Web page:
Film
Image courtesy of Roye Okupe.

'Malika, Warrior Queen' Is the Nigerian-Made Animated Series with the Potential to Change the Industry

We speak with creator Roye Okupe about the Nigerian animation industry, female superheroes and bringing 'Malika, Warrior Queen' to life.

The Nigerian animation industry is on the rise. Much like Nollywood, its famous cinematic predecessor, animation has the potential to flourish as another Nigerian-owned and operated film industry—if given the proper resources, support and attention, of course.

That's where people like Roye Okupe, the co-founder and CEO of YouNeek Sudios come in. He's one of the forward-thinking creators working to transform Nigeria's steadily blossoming animation industry into a prime source of entertainment for audiences young and old. With his series, Malika, Warrior Queen, which is currently in development, Okupe is not only creating an animation series that is visually captivating, but one that ties in uniquely Nigerian stories, like that of Queen Amina of Zazzau (Zaria), the 15th century northern Nigerian ruler who inspired the superhero Malika.

We caught up with Okupe to discuss further about developing Malika, Warrior Queen into an animated series, the state of Nigeria's animation industry, female superheroes, and how you can get involved in bringing the series to life.


Image courtesy of Roye Okupe.

Damola Durosomo for OkayAfrica: Can you tell me more about how the idea for this animated project came about?

Everything we've achieved as a company and personally everything I've worked on since quitting my job 3 years ago (to found YouNeek Studios) has led to this. From the get-go, we had our eyes set on animation. But the plan was to release our stories as graphic novels first. The focus was to create compelling and extraordinary characters and stories inspired by African history and culture, put out there for the entire world and slowly build our fanbase. And when we felt the time was right, add animated stories based on the books to what we're already doing with the graphic novels. Now is that time.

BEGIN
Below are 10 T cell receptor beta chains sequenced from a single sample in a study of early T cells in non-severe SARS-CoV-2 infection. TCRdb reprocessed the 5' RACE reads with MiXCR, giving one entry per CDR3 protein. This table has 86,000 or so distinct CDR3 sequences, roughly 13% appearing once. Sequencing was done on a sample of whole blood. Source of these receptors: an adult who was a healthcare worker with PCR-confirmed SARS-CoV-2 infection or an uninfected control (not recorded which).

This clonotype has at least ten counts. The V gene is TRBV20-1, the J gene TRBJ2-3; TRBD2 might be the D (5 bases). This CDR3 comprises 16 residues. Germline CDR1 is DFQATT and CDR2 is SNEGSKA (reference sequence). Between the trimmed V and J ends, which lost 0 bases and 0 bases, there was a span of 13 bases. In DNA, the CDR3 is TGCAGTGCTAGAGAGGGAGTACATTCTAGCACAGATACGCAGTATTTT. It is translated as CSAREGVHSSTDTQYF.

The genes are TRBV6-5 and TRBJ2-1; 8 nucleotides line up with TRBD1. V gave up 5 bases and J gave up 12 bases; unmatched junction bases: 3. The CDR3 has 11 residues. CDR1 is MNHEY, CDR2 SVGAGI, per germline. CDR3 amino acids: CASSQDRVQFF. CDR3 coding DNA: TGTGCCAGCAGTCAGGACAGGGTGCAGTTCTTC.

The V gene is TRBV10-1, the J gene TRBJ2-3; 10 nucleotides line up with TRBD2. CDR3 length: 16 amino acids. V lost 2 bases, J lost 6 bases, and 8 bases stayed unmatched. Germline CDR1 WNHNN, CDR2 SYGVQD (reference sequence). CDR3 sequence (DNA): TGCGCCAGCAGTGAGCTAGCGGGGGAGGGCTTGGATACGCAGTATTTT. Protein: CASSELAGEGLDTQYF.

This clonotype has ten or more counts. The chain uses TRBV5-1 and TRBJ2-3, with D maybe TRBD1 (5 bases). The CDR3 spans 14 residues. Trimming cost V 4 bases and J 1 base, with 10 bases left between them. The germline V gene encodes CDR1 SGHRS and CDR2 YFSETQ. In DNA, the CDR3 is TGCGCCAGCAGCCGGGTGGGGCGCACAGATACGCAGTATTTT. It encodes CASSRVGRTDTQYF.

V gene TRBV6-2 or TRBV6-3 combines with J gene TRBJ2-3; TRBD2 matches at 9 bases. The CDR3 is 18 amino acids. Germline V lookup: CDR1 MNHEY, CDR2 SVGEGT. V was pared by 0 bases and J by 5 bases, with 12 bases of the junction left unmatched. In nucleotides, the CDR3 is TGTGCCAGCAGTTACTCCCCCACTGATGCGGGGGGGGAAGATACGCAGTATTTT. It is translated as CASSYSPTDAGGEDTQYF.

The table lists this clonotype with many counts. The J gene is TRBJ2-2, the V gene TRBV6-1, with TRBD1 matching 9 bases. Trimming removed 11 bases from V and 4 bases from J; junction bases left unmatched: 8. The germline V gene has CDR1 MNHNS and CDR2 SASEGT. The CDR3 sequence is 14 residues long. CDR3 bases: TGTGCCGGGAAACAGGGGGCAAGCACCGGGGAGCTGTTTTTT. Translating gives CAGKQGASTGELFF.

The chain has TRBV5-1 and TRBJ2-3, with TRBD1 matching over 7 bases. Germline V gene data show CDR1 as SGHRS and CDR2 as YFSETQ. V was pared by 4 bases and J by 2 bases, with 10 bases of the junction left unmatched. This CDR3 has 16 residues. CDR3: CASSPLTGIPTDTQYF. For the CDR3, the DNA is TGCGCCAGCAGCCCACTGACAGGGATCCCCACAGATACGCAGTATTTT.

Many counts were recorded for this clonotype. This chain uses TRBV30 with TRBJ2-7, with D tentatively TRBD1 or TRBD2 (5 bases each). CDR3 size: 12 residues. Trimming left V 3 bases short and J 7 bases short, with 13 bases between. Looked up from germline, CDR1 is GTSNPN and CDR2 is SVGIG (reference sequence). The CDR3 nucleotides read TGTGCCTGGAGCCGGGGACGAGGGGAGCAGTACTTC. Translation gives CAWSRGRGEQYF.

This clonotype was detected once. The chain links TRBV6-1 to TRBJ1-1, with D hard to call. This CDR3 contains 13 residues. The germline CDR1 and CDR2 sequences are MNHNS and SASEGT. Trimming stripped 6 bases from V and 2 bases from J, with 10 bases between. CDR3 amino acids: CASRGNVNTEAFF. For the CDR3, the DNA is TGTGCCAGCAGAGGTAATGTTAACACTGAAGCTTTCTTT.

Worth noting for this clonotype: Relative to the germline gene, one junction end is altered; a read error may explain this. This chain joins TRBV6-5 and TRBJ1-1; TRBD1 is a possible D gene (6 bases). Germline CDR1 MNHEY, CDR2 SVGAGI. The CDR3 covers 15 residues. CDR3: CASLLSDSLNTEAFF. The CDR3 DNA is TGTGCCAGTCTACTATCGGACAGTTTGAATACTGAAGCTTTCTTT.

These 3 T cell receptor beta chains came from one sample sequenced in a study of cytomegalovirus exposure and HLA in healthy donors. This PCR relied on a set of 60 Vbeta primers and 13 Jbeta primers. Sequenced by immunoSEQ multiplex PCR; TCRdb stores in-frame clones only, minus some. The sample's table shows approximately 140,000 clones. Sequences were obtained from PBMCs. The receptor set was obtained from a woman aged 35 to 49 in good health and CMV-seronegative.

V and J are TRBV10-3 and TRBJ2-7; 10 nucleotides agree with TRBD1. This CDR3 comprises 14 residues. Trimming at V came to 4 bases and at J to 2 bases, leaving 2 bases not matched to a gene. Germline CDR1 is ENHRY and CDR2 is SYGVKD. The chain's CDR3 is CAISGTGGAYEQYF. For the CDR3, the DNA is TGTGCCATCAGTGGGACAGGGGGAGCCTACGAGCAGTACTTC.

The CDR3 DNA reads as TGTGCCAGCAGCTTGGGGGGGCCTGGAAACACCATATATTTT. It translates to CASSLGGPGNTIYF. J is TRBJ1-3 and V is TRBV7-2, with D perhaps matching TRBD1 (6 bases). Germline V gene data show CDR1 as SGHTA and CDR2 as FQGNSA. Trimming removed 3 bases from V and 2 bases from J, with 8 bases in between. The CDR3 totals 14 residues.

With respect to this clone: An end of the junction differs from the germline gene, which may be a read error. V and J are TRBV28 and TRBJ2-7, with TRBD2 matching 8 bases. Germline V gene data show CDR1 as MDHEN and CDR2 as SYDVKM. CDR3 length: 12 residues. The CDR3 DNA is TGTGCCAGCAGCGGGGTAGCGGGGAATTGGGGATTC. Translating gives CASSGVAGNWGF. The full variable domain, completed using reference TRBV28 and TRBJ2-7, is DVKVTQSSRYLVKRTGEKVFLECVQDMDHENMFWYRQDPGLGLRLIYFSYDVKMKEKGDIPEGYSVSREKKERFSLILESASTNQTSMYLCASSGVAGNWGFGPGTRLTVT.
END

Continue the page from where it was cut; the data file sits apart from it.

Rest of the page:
What has the production process been like so far? Can you take us through what it's like to create these types of pieces?

Right now, we currently have a 2-minute animated teaser that's based on our hit graphic novel, Malika, Warrior Queen, a historical fantasy epic that takes place in a 15th-century West Africa. Malika is actually inspired by Queen Anima of Zazzau—a real warrior queen who lived in the 15th century.

Anyone who knows anything about animation knows just how time-consuming and expensive it can be, That's why it's tough for a lot of companies to get animation projects off the ground. But we've managed to use our own resources to produce something small for now.

A poster of 'Malika' from the graphic novel. Image courtesy of Roye Okupe.

Why is it important to tell the story of a female hero, especially in a Nigerian context?

Representation truly matters. We're in the age where superheroes are very popular. It's extremely important to have diversity amongst them in all mediums. Comics, animation, video games, toys, etc. The best way I can explain it is to share a personal story a friend of mine told me. He said one day while grabbing my book in a comic book shop, he saw a young girl browsing the shelves. She stumbled upon my book Malika, Warrior Queen and her eyes lit up! Immediately, she started to call out to her father "Daddy! Daddy! come see," her father hurried to see what all the fuss was about. And when he got there she said to him "Look, daddy, she looks like me!" There are millions of boys, girls and adults around the world just like that girl. They want to see themselves in these larger than life fantasy and superhero stories. This stuff matters.